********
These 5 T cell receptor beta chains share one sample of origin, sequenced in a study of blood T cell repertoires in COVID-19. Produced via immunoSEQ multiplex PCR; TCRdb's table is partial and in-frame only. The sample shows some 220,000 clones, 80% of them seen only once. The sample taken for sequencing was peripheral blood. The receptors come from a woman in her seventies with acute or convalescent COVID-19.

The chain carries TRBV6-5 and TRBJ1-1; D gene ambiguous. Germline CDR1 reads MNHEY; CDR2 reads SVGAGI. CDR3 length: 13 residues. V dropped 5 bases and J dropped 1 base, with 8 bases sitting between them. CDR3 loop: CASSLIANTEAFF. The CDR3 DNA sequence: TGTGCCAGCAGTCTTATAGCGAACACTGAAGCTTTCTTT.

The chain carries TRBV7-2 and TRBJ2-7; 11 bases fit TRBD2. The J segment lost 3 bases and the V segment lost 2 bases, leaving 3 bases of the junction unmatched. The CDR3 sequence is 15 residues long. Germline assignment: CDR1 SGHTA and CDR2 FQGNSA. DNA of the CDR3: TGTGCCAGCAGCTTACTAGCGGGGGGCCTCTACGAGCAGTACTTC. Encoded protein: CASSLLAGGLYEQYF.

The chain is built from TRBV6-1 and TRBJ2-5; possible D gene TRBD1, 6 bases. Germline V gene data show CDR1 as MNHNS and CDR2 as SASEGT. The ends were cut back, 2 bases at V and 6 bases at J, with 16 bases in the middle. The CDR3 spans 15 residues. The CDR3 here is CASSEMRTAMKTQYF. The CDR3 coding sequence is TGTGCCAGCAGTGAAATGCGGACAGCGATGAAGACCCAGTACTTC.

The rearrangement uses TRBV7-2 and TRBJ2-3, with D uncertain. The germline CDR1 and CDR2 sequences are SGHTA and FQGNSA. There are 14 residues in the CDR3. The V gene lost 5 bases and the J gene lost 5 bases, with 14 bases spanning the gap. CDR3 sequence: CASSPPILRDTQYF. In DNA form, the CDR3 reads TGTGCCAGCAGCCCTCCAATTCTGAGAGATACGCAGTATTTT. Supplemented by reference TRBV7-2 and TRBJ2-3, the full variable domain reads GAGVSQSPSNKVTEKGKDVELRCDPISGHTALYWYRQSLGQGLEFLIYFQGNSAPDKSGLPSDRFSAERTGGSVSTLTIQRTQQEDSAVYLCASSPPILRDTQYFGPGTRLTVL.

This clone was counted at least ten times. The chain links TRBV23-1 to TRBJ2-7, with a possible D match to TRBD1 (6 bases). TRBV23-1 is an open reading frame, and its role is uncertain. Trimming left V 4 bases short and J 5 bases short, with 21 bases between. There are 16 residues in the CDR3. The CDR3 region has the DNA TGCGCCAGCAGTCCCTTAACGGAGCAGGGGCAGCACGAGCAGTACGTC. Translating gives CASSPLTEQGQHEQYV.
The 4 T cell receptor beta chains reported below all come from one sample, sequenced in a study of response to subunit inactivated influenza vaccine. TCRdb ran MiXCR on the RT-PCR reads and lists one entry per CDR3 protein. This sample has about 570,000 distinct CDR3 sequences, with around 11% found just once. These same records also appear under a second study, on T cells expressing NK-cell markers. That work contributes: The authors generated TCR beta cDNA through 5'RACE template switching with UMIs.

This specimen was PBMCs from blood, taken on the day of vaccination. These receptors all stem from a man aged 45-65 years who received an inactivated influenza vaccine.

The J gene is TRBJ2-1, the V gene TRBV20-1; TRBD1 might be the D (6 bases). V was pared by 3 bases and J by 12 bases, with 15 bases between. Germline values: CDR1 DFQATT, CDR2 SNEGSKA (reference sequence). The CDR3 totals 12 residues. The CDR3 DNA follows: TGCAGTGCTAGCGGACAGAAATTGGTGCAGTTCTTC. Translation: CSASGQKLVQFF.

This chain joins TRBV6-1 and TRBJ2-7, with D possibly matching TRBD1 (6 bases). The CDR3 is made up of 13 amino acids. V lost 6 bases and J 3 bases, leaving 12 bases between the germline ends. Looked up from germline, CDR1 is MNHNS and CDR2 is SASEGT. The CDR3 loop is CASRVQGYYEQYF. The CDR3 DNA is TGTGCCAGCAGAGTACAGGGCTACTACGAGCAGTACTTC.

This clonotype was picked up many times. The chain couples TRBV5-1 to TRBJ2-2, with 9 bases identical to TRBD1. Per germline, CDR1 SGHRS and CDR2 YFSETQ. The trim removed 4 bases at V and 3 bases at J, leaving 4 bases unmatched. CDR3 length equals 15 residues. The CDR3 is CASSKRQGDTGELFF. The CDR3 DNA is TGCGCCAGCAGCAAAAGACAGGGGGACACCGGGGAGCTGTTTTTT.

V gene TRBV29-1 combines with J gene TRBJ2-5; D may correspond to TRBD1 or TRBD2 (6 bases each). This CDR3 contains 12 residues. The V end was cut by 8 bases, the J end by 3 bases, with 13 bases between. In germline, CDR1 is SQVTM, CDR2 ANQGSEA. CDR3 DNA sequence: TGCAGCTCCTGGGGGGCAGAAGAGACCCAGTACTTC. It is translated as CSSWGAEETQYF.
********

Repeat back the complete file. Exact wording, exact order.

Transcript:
These 5 T cell receptor beta chains share one sample of origin, sequenced in a study of blood T cell repertoires in COVID-19. Produced via immunoSEQ multiplex PCR; TCRdb's table is partial and in-frame only. The sample shows some 220,000 clones, 80% of them seen only once. The sample taken for sequencing was peripheral blood. The receptors come from a woman in her seventies with acute or convalescent COVID-19.

The chain carries TRBV6-5 and TRBJ1-1; D gene ambiguous. Germline CDR1 reads MNHEY; CDR2 reads SVGAGI. CDR3 length: 13 residues. V dropped 5 bases and J dropped 1 base, with 8 bases sitting between them. CDR3 loop: CASSLIANTEAFF. The CDR3 DNA sequence: TGTGCCAGCAGTCTTATAGCGAACACTGAAGCTTTCTTT.

The chain carries TRBV7-2 and TRBJ2-7; 11 bases fit TRBD2. The J segment lost 3 bases and the V segment lost 2 bases, leaving 3 bases of the junction unmatched. The CDR3 sequence is 15 residues long. Germline assignment: CDR1 SGHTA and CDR2 FQGNSA. DNA of the CDR3: TGTGCCAGCAGCTTACTAGCGGGGGGCCTCTACGAGCAGTACTTC. Encoded protein: CASSLLAGGLYEQYF.

The chain is built from TRBV6-1 and TRBJ2-5; possible D gene TRBD1, 6 bases. Germline V gene data show CDR1 as MNHNS and CDR2 as SASEGT. The ends were cut back, 2 bases at V and 6 bases at J, with 16 bases in the middle. The CDR3 spans 15 residues. The CDR3 here is CASSEMRTAMKTQYF. The CDR3 coding sequence is TGTGCCAGCAGTGAAATGCGGACAGCGATGAAGACCCAGTACTTC.

The rearrangement uses TRBV7-2 and TRBJ2-3, with D uncertain. The germline CDR1 and CDR2 sequences are SGHTA and FQGNSA. There are 14 residues in the CDR3. The V gene lost 5 bases and the J gene lost 5 bases, with 14 bases spanning the gap. CDR3 sequence: CASSPPILRDTQYF. In DNA form, the CDR3 reads TGTGCCAGCAGCCCTCCAATTCTGAGAGATACGCAGTATTTT. Supplemented by reference TRBV7-2 and TRBJ2-3, the full variable domain reads GAGVSQSPSNKVTEKGKDVELRCDPISGHTALYWYRQSLGQGLEFLIYFQGNSAPDKSGLPSDRFSAERTGGSVSTLTIQRTQQEDSAVYLCASSPPILRDTQYFGPGTRLTVL.

This clone was counted at least ten times. The chain links TRBV23-1 to TRBJ2-7, with a possible D match to TRBD1 (6 bases). TRBV23-1 is an open reading frame, and its role is uncertain. Trimming left V 4 bases short and J 5 bases short, with 21 bases between. There are 16 residues in the CDR3. The CDR3 region has the DNA TGCGCCAGCAGTCCCTTAACGGAGCAGGGGCAGCACGAGCAGTACGTC. Translating gives CASSPLTEQGQHEQYV.
The 4 T cell receptor beta chains reported below all come from one sample, sequenced in a study of response to subunit inactivated influenza vaccine. TCRdb ran MiXCR on the RT-PCR reads and lists one entry per CDR3 protein. This sample has about 570,000 distinct CDR3 sequences, with around 11% found just once. These same records also appear under a second study, on T cells expressing NK-cell markers. That work contributes: The authors generated TCR beta cDNA through 5'RACE template switching with UMIs.

This specimen was PBMCs from blood, taken on the day of vaccination. These receptors all stem from a man aged 45-65 years who received an inactivated influenza vaccine.

The J gene is TRBJ2-1, the V gene TRBV20-1; TRBD1 might be the D (6 bases). V was pared by 3 bases and J by 12 bases, with 15 bases between. Germline values: CDR1 DFQATT, CDR2 SNEGSKA (reference sequence). The CDR3 totals 12 residues. The CDR3 DNA follows: TGCAGTGCTAGCGGACAGAAATTGGTGCAGTTCTTC. Translation: CSASGQKLVQFF.

This chain joins TRBV6-1 and TRBJ2-7, with D possibly matching TRBD1 (6 bases). The CDR3 is made up of 13 amino acids. V lost 6 bases and J 3 bases, leaving 12 bases between the germline ends. Looked up from germline, CDR1 is MNHNS and CDR2 is SASEGT. The CDR3 loop is CASRVQGYYEQYF. The CDR3 DNA is TGTGCCAGCAGAGTACAGGGCTACTACGAGCAGTACTTC.

This clonotype was picked up many times. The chain couples TRBV5-1 to TRBJ2-2, with 9 bases identical to TRBD1. Per germline, CDR1 SGHRS and CDR2 YFSETQ. The trim removed 4 bases at V and 3 bases at J, leaving 4 bases unmatched. CDR3 length equals 15 residues. The CDR3 is CASSKRQGDTGELFF. The CDR3 DNA is TGCGCCAGCAGCAAAAGACAGGGGGACACCGGGGAGCTGTTTTTT.

V gene TRBV29-1 combines with J gene TRBJ2-5; D may correspond to TRBD1 or TRBD2 (6 bases each). This CDR3 contains 12 residues. The V end was cut by 8 bases, the J end by 3 bases, with 13 bases between. In germline, CDR1 is SQVTM, CDR2 ANQGSEA. CDR3 DNA sequence: TGCAGCTCCTGGGGGGCAGAAGAGACCCAGTACTTC. It is translated as CSSWGAEETQYF.